Real Return Vs. Nominal Interest Rate

by Mark Kennan, studioD

The stated interest rate, also called the nominal interest rate, on an investment, such as a certificate of deposit or a savings account, helps you compare the performance of the investment to others. However, it does not give you a full picture of how your purchasing power will change when you take your money out of the account.

Nominal Interest Rate

The nominal interest rate is the interest rate used to calculate the interest earned on your account. For example, if a savings account offers an interest rate of 3.2 percent per year, that is the nominal interest rate. The nominal interest rate only shows how much the dollar amount of the account will change. It does not accurately represent how your purchasing power will change in the future as a result of the investment.

Real Interest Rate

The real interest rate takes into account inflation to measure the change in your purchasing power over the time you invest your money. When calculating the real return for past investments, you can look up the actual inflation rate. The inflation rate is not fixed, so if you want to calculate your real return in the future, you have to estimate the inflation rate. For example, if you are considering putting money in a money market deposit account for a year, you would have to estimate what you think the inflation rate will be for the year to calculate the real return.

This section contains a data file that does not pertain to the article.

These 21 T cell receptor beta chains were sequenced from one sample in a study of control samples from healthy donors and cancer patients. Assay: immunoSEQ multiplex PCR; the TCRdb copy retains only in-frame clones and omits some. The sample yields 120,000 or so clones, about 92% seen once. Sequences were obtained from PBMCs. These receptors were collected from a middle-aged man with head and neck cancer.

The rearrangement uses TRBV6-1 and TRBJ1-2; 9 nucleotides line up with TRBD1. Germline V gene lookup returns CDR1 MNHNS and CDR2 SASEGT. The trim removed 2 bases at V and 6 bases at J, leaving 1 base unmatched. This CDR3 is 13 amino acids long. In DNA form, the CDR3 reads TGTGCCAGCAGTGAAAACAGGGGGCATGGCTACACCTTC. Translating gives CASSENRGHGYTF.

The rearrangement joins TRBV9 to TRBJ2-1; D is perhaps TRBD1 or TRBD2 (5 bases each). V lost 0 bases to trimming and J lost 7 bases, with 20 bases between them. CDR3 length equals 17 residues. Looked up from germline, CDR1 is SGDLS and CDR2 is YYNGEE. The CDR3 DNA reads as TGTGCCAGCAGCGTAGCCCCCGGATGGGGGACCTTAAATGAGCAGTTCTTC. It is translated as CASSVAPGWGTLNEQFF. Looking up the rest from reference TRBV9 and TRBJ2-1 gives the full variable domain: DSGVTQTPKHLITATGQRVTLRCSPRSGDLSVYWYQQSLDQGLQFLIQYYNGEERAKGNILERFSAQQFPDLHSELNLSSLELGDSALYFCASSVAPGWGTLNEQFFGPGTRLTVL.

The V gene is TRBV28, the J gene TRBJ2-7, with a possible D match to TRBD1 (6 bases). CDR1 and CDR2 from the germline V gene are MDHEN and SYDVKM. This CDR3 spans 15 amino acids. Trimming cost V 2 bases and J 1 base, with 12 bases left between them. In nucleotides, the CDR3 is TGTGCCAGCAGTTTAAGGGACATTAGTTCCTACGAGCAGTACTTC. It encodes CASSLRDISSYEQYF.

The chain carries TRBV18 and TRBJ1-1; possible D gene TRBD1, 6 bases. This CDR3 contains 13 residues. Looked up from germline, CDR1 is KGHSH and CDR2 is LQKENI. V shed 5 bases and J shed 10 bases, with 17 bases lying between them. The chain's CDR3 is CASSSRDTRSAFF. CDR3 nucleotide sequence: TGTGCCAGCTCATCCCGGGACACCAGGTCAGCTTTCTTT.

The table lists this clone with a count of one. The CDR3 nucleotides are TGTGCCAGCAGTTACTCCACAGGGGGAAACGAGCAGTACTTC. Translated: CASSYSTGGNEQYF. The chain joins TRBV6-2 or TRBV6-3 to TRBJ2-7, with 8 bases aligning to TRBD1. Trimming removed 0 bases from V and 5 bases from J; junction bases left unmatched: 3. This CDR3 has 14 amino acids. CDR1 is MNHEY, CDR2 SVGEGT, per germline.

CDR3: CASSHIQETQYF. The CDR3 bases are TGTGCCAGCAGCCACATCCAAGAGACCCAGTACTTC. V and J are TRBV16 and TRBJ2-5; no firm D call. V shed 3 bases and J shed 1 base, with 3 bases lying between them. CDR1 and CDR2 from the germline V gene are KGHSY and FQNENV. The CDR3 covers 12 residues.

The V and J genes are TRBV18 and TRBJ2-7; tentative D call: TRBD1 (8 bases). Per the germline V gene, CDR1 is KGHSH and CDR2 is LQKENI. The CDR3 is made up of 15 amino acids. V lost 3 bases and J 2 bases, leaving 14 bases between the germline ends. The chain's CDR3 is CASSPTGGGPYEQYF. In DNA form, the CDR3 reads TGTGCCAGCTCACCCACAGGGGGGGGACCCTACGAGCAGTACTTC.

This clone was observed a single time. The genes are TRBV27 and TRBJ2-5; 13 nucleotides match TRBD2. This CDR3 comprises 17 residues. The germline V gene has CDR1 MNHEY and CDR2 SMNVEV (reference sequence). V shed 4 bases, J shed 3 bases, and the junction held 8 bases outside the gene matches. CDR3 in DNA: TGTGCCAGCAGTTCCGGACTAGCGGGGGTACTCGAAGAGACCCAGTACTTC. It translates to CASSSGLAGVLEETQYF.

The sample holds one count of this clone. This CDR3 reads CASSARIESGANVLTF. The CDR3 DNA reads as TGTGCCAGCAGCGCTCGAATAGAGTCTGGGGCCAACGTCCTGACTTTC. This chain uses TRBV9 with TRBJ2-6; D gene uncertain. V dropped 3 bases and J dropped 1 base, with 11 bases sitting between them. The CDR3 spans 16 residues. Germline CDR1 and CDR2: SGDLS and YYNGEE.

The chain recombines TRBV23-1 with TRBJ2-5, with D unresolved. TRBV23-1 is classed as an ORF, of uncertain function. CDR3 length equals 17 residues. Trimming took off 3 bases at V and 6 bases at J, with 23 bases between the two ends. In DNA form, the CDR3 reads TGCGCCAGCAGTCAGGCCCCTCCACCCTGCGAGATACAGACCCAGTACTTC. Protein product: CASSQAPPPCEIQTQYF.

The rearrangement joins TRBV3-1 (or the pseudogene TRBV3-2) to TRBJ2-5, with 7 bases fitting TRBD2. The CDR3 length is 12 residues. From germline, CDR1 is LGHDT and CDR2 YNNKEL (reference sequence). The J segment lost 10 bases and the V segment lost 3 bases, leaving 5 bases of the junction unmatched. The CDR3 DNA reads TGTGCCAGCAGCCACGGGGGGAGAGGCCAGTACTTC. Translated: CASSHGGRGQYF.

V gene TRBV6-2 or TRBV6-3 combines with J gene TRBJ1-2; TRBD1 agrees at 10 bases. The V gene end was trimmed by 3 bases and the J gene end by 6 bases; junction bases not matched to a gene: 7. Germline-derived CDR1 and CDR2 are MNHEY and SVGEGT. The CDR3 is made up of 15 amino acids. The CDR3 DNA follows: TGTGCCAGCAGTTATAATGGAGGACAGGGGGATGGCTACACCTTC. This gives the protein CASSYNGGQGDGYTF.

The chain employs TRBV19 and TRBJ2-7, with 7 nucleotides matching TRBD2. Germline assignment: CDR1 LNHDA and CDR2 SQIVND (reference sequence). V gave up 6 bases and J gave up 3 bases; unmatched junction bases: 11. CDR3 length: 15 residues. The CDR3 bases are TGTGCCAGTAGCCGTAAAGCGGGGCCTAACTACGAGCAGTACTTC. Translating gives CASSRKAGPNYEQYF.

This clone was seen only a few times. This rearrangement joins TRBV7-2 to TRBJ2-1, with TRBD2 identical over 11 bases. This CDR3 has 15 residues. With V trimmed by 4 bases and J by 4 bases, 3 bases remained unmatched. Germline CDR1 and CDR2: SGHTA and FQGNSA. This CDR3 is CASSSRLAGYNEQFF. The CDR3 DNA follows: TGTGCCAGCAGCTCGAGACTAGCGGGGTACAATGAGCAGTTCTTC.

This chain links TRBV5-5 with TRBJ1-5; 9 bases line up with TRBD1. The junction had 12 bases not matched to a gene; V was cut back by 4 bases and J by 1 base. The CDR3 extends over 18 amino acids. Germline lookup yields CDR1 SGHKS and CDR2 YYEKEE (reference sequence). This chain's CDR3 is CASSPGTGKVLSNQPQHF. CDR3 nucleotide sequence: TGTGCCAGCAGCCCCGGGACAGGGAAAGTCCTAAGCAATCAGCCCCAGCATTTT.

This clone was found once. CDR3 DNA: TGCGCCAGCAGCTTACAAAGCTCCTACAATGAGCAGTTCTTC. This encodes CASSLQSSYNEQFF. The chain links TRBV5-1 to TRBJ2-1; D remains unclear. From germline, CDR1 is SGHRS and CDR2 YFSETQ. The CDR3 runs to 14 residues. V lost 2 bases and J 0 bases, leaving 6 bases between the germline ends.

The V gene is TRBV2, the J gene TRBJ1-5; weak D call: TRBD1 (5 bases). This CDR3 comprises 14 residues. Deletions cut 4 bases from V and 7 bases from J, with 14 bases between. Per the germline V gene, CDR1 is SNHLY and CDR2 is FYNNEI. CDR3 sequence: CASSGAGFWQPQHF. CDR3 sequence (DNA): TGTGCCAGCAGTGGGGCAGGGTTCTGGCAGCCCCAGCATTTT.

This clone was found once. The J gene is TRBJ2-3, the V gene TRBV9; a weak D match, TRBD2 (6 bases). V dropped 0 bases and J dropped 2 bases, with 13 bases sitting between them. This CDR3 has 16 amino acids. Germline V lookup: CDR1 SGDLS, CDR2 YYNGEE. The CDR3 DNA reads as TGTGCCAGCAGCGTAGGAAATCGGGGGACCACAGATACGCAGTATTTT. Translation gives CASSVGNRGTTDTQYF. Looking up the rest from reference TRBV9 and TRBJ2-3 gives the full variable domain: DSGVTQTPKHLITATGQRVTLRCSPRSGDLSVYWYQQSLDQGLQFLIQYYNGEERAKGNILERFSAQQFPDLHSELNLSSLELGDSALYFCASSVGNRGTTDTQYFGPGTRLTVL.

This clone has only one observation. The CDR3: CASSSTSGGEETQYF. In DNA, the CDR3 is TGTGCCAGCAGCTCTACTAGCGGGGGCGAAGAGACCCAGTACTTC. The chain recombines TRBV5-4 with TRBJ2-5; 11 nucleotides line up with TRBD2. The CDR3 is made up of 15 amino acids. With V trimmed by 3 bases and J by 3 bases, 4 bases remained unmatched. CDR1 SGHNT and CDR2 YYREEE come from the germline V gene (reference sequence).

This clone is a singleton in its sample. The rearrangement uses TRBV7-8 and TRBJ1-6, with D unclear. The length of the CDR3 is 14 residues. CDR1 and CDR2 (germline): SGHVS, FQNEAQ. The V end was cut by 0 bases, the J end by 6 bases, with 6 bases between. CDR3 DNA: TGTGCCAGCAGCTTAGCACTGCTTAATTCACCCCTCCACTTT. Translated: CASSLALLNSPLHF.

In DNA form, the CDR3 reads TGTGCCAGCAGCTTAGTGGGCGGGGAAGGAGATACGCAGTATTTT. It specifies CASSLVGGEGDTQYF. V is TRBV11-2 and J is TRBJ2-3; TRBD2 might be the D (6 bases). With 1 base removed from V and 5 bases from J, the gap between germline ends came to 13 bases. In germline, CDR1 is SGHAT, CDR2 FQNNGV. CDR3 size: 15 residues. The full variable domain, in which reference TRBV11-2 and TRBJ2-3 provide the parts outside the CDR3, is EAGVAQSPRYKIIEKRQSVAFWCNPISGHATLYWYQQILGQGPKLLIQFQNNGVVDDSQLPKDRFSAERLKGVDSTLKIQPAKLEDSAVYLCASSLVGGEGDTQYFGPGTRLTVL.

Calculating the Real Return

To figure the real return on your investment, you need to subtract the inflation rate from the nominal interest rate. For example, if a certificate of deposit pays 5 percent interest, but the inflation rate is 2.4 percent, subtract 2.4 percent from 5 percent to find the real return equals 2.6 percent. The larger the real return, the greater the increase in your purchasing power.

Negative Real Returns

It is possible for an investment to have a positive nominal interest rate but a negative real return. This occurs when the inflation rate exceeds the nominal interest rate. For example, if you put money in a savings account that pays 2 percent interest when the inflation rate equals 3 percent, your real return is negative 1 percent. This means that even though your account balance will be higher, your purchasing power will be less. For example, after one year, a balance of $10 would grow to $12. However, a good that you could have bought for $10 a year earlier would now cost $13, so you could no longer afford it.


About the Author

Mark Kennan is a writer based in the Kansas City area, specializing in personal finance and business topics. He has been writing since 2009 and has been published by "Quicken," "TurboTax," and "The Motley Fool."